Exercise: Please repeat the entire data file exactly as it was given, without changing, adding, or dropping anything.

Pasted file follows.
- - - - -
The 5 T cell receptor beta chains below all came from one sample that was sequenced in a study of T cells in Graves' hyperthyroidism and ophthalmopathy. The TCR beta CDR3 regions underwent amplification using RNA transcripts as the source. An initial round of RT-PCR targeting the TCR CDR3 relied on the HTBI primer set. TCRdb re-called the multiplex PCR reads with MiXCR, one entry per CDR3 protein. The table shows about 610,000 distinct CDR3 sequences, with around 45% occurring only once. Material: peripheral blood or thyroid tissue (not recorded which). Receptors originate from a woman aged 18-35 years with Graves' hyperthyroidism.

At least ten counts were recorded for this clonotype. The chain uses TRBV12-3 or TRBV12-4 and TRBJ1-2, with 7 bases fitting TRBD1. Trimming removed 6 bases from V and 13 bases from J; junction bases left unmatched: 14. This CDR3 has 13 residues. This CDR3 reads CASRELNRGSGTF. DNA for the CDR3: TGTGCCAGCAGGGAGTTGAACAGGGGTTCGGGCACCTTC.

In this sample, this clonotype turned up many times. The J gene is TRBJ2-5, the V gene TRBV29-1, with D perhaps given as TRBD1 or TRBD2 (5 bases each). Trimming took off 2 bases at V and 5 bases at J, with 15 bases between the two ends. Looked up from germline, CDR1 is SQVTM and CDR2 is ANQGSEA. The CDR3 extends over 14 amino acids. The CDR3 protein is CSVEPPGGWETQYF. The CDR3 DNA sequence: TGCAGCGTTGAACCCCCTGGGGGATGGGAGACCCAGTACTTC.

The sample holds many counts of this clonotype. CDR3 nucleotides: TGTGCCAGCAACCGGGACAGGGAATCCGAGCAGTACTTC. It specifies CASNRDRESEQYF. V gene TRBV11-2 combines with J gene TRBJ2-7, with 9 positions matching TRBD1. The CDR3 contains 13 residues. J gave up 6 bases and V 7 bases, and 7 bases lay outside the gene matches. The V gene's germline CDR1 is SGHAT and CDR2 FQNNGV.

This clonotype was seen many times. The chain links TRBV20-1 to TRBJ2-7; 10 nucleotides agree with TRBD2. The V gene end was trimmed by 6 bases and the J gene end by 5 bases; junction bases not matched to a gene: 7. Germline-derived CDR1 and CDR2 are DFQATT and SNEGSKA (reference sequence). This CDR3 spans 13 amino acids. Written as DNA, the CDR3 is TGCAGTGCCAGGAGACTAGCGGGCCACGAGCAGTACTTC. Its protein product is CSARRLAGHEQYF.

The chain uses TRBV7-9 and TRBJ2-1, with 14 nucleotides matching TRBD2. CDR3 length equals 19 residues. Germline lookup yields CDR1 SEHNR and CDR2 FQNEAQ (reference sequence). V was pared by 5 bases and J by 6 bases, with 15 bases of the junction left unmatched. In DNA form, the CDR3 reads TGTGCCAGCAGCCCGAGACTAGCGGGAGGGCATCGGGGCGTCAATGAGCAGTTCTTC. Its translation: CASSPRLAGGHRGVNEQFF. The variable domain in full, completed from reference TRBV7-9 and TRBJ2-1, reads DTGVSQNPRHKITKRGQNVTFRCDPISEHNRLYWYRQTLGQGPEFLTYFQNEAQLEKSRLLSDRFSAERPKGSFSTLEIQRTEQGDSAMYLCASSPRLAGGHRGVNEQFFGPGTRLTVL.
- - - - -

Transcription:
The 5 T cell receptor beta chains below all came from one sample that was sequenced in a study of T cells in Graves' hyperthyroidism and ophthalmopathy. The TCR beta CDR3 regions underwent amplification using RNA transcripts as the source. An initial round of RT-PCR targeting the TCR CDR3 relied on the HTBI primer set. TCRdb re-called the multiplex PCR reads with MiXCR, one entry per CDR3 protein. The table shows about 610,000 distinct CDR3 sequences, with around 45% occurring only once. Material: peripheral blood or thyroid tissue (not recorded which). Receptors originate from a woman aged 18-35 years with Graves' hyperthyroidism.

At least ten counts were recorded for this clonotype. The chain uses TRBV12-3 or TRBV12-4 and TRBJ1-2, with 7 bases fitting TRBD1. Trimming removed 6 bases from V and 13 bases from J; junction bases left unmatched: 14. This CDR3 has 13 residues. This CDR3 reads CASRELNRGSGTF. DNA for the CDR3: TGTGCCAGCAGGGAGTTGAACAGGGGTTCGGGCACCTTC.

In this sample, this clonotype turned up many times. The J gene is TRBJ2-5, the V gene TRBV29-1, with D perhaps given as TRBD1 or TRBD2 (5 bases each). Trimming took off 2 bases at V and 5 bases at J, with 15 bases between the two ends. Looked up from germline, CDR1 is SQVTM and CDR2 is ANQGSEA. The CDR3 extends over 14 amino acids. The CDR3 protein is CSVEPPGGWETQYF. The CDR3 DNA sequence: TGCAGCGTTGAACCCCCTGGGGGATGGGAGACCCAGTACTTC.

The sample holds many counts of this clonotype. CDR3 nucleotides: TGTGCCAGCAACCGGGACAGGGAATCCGAGCAGTACTTC. It specifies CASNRDRESEQYF. V gene TRBV11-2 combines with J gene TRBJ2-7, with 9 positions matching TRBD1. The CDR3 contains 13 residues. J gave up 6 bases and V 7 bases, and 7 bases lay outside the gene matches. The V gene's germline CDR1 is SGHAT and CDR2 FQNNGV.

This clonotype was seen many times. The chain links TRBV20-1 to TRBJ2-7; 10 nucleotides agree with TRBD2. The V gene end was trimmed by 6 bases and the J gene end by 5 bases; junction bases not matched to a gene: 7. Germline-derived CDR1 and CDR2 are DFQATT and SNEGSKA (reference sequence). This CDR3 spans 13 amino acids. Written as DNA, the CDR3 is TGCAGTGCCAGGAGACTAGCGGGCCACGAGCAGTACTTC. Its protein product is CSARRLAGHEQYF.

The chain uses TRBV7-9 and TRBJ2-1, with 14 nucleotides matching TRBD2. CDR3 length equals 19 residues. Germline lookup yields CDR1 SEHNR and CDR2 FQNEAQ (reference sequence). V was pared by 5 bases and J by 6 bases, with 15 bases of the junction left unmatched. In DNA form, the CDR3 reads TGTGCCAGCAGCCCGAGACTAGCGGGAGGGCATCGGGGCGTCAATGAGCAGTTCTTC. Its translation: CASSPRLAGGHRGVNEQFF. The variable domain in full, completed from reference TRBV7-9 and TRBJ2-1, reads DTGVSQNPRHKITKRGQNVTFRCDPISEHNRLYWYRQTLGQGPEFLTYFQNEAQLEKSRLLSDRFSAERPKGSFSTLEIQRTEQGDSAMYLCASSPRLAGGHRGVNEQFFGPGTRLTVL.